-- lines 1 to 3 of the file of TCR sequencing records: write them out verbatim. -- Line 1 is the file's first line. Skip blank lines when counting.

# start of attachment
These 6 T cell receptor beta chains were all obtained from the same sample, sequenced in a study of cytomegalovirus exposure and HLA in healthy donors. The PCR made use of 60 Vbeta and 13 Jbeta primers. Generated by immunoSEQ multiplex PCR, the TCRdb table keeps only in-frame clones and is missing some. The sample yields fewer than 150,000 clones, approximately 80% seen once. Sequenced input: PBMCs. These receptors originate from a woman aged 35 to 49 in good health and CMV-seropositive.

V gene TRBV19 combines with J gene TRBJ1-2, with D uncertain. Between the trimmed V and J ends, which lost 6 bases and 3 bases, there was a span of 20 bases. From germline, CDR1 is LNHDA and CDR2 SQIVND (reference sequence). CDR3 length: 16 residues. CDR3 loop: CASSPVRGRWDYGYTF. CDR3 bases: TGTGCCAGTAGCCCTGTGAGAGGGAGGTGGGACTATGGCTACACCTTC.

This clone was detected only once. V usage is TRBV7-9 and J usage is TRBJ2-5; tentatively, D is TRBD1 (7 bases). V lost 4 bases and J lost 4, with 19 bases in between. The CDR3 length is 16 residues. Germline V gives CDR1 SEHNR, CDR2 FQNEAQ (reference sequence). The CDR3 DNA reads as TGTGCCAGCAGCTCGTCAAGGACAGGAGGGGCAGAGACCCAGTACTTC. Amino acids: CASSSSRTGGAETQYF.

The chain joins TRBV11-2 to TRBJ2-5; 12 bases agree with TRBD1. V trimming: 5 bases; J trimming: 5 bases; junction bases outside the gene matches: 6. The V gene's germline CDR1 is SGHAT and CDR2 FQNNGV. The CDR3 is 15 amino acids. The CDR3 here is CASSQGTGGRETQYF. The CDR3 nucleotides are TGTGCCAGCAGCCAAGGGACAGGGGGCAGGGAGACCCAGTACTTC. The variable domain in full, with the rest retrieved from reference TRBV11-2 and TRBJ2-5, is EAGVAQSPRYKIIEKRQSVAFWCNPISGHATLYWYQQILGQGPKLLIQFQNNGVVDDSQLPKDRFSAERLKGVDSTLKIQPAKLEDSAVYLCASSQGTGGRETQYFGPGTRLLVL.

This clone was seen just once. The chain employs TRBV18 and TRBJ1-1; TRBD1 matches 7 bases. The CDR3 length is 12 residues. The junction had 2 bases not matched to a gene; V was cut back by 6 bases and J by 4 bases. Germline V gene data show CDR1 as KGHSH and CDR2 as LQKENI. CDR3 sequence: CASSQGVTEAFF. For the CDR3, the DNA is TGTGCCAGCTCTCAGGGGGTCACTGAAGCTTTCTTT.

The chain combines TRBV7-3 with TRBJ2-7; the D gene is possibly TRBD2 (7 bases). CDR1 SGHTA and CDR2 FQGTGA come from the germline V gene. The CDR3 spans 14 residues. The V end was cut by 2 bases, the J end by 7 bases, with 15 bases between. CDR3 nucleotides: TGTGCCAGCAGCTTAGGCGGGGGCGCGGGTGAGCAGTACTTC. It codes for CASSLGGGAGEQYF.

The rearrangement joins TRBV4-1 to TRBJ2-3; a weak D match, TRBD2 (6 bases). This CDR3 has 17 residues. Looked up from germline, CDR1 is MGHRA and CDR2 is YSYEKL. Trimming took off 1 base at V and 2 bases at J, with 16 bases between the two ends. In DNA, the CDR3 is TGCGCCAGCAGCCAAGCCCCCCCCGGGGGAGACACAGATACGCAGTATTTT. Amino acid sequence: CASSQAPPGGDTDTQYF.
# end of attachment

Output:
These 6 T cell receptor beta chains were all obtained from the same sample, sequenced in a study of cytomegalovirus exposure and HLA in healthy donors. The PCR made use of 60 Vbeta and 13 Jbeta primers. Generated by immunoSEQ multiplex PCR, the TCRdb table keeps only in-frame clones and is missing some. The sample yields fewer than 150,000 clones, approximately 80% seen once. Sequenced input: PBMCs. These receptors originate from a woman aged 35 to 49 in good health and CMV-seropositive.

V gene TRBV19 combines with J gene TRBJ1-2, with D uncertain. Between the trimmed V and J ends, which lost 6 bases and 3 bases, there was a span of 20 bases. From germline, CDR1 is LNHDA and CDR2 SQIVND (reference sequence). CDR3 length: 16 residues. CDR3 loop: CASSPVRGRWDYGYTF. CDR3 bases: TGTGCCAGTAGCCCTGTGAGAGGGAGGTGGGACTATGGCTACACCTTC.

This clone was detected only once. V usage is TRBV7-9 and J usage is TRBJ2-5; tentatively, D is TRBD1 (7 bases). V lost 4 bases and J lost 4, with 19 bases in between. The CDR3 length is 16 residues. Germline V gives CDR1 SEHNR, CDR2 FQNEAQ (reference sequence). The CDR3 DNA reads as TGTGCCAGCAGCTCGTCAAGGACAGGAGGGGCAGAGACCCAGTACTTC. Amino acids: CASSSSRTGGAETQYF.